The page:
ABC News' reported decision to disinvite Toby Keith and his supposedly too-patriotic current song from a televised Fourth of July patriotic rally brings up some interesting points. The most immediate is what in the world the show's producers thought they were doing when -- after dumping Keith -- they invited Hank Williams Jr. to be on the show. The show is called In Search of America, after all. If they thought they were toning the show down, they might have another thought coming from Hank Jr., who is as outspoken, or more so, than Keith. And both have had a lot to say about America.
Beyond the disinvite, though, is the matter of what's
considered "too patriotic." Keith's "Courtesy of the Red, White and Blue (The Angry American)" is a tough-talking song, invoking
images of destruction raining down on the enemy, culminating in the phrase: "We'll put a boot in your ass/'Cause it's the
American way." Obviously, given the reception Keith's song has received, a great many Americans agree with him. When does
patriotism become xenophobia? Or is an expression of national self-defense being considered too extreme from some quarters?
Or too politically incorrect?
Historically, as working class music, country has a tradition of being fiercely patriotic.
The 9/11 atrocities re-invigorated country's defense of the red-white-and-blue, but the songs have always been there, ranging
from World War II's "There's a Star-Spangled Banner Waving Somewhere" to Lee Greenwood's often-revived-in-time-of-national-crisis
"God Bless the USA." In his new book, Don't Get Above Your Raisin': Country Music And The Southern Working Class (University
of Illinois Press), prominent country music historian Bill Malone concludes that his studies reveal that a majority of war-oriented
country songs throughout the genre's history are not jingoistic songs but rather messages that "deal with the context and
consequences of war -- the reality facing all families ..." In that context, Alan Jackson's
9/11 song, "Where Were You (When the World Stopped Turning)," fits the country music pattern of dealing with the realities
and impact of mass destruction rather than calling for revenge.
Malone finds that theme throughout country music history,
citing, for example, the Bobby Bare/Billy Joe Shaver song "Christian Soldier," which depicts a Christian soldier's dilemma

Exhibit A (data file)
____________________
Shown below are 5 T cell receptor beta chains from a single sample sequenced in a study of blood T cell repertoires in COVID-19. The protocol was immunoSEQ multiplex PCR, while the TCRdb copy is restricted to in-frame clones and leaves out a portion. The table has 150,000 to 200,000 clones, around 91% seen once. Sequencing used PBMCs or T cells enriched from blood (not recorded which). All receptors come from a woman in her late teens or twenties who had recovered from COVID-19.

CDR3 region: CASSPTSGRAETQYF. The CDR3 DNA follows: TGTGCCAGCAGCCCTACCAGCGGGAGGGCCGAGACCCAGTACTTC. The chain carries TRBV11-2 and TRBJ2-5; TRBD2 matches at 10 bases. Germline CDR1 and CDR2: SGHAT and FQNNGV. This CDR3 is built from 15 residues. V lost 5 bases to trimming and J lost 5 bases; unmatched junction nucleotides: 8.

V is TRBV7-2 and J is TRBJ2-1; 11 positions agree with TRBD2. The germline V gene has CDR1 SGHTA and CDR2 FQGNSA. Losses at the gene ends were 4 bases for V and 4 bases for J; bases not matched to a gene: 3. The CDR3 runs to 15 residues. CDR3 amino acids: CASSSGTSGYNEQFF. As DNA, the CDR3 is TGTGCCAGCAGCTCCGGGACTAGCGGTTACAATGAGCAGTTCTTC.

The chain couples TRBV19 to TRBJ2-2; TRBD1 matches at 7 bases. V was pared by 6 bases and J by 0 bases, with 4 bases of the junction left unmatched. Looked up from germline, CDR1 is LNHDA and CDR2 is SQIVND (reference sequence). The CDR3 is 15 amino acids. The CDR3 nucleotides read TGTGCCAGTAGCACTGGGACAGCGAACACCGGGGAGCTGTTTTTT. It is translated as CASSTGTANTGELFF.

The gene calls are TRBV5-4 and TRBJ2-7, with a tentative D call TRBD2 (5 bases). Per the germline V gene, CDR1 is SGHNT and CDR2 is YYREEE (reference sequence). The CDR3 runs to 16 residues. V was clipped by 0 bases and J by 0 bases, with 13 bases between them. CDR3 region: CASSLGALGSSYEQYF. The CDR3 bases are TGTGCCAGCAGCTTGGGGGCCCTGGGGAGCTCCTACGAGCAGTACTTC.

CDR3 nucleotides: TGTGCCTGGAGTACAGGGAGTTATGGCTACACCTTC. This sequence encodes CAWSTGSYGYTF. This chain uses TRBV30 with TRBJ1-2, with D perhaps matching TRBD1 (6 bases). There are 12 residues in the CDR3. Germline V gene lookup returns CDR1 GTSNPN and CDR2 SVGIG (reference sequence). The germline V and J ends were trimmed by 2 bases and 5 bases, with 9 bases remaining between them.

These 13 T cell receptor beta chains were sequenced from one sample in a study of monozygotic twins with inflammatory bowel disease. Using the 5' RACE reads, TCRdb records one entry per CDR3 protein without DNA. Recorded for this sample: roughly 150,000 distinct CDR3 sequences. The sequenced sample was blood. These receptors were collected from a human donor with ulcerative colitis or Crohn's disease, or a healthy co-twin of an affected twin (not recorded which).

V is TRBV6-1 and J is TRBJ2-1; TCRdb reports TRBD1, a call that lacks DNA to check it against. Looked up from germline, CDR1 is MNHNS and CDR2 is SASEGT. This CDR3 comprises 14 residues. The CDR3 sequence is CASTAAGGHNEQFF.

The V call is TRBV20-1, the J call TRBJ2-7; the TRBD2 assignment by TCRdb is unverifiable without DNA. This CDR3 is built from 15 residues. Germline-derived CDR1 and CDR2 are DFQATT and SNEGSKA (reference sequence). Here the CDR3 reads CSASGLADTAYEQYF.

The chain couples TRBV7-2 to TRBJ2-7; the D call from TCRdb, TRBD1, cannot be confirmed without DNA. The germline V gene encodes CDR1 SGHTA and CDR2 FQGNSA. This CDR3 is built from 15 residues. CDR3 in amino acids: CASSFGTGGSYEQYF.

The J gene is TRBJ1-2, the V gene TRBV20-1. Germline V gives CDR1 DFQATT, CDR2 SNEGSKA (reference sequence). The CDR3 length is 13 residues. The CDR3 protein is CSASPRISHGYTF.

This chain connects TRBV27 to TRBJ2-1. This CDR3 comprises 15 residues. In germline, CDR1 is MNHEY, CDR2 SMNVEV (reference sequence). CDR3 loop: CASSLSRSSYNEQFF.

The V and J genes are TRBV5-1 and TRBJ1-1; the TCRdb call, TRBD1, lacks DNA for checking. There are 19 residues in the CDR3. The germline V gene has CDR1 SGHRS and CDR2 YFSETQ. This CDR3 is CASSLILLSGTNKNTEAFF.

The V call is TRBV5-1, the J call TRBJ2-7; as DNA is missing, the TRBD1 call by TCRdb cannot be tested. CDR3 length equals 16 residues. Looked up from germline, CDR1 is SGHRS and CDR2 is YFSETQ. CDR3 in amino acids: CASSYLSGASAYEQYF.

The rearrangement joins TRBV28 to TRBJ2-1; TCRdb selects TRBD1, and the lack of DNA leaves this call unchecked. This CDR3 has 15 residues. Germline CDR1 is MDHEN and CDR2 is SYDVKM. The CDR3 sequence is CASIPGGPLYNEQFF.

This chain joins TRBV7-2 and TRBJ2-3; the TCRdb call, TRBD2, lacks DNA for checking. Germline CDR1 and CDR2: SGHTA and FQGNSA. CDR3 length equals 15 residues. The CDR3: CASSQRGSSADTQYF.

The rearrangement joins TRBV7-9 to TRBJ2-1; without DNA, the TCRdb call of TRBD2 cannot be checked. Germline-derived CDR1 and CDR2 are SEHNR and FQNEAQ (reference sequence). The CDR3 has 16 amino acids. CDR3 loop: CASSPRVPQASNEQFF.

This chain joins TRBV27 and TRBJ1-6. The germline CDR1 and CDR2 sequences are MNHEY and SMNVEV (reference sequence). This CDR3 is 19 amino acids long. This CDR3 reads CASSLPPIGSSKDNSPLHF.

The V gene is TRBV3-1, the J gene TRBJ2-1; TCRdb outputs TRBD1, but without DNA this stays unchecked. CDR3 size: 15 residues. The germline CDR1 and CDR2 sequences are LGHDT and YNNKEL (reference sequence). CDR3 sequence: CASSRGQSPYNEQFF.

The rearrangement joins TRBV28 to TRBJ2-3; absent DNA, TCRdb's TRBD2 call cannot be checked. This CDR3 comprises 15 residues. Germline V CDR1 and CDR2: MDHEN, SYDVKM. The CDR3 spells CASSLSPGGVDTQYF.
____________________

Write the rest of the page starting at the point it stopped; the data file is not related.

in fighting a war he doubts, the Vietnam War.
Now and then country artists have removed themselves from the political
fray: for example, Johnny Cash -- whose anthem "Ragged Old Flag" is an unwavering salute
to America -- refused the Nixon administration's request to perform both Merle Haggard's fighting anthem "Okie From Muskogee"
and the trailer trash tune "Welfare Cadillac" at the White House. Most country artists are simply too busy touring and recording
to take part in political or topical arguments. But those who do are obviously deeply dedicated.
9/11, of course, introduced
a new kind of conflict, a war with no precedents and no musical guidelines. And no identifiable enemy or geographical theater
of war. There can be no "Over There" war song -- as when Europe was the identifiable theater of war and the Axis was the visible
enemy -- in fighting an invisible terrorist army that is at once everywhere and nowhere. So, country's new war balladeers
face an uphill battle. Some, like Keith, feel an urgent need to strike back and -- in a word - kickass. Hank Jr., on the other
hand, revised his anti-New York City, anti-liberal diatribe "A Country Boy Can Survive" into a call for national unity as
"America Will Survive."
For those who feel the need to kick some serious butt, I'd like to propose a super-patriots
country kickass tour: Put together Toby, Hank Jr. with perhaps his anti-Saddam Hussein song "Don't Give Us a Reason," Charlie Daniels and his "This Ain't No Rag, It's a Flag" and "The Last Fallen Hero" and maybe
David Allan Coe with his immortal tune "I'd Like to Kick the Sh-- Out of You."
off the tour at Daytona, out in the blazing midday sun of the racetrack's infield, invite the most fervent country fans, summon
some bikers, a bunch of NFL players and NASCAR drivers and crews, bring in a few tanker trucks full of cold beer and crank
up the amplifiers. Arrange for a Blue Angels flyover. And some babe-alicious Dallas Cowboys cheerleaders. Osama bin Laden
would certainly hear that show and get that message loud and clear, wherever he's hiding out.
is a column by CMT/CMT.com Editorial Director Chet Flippo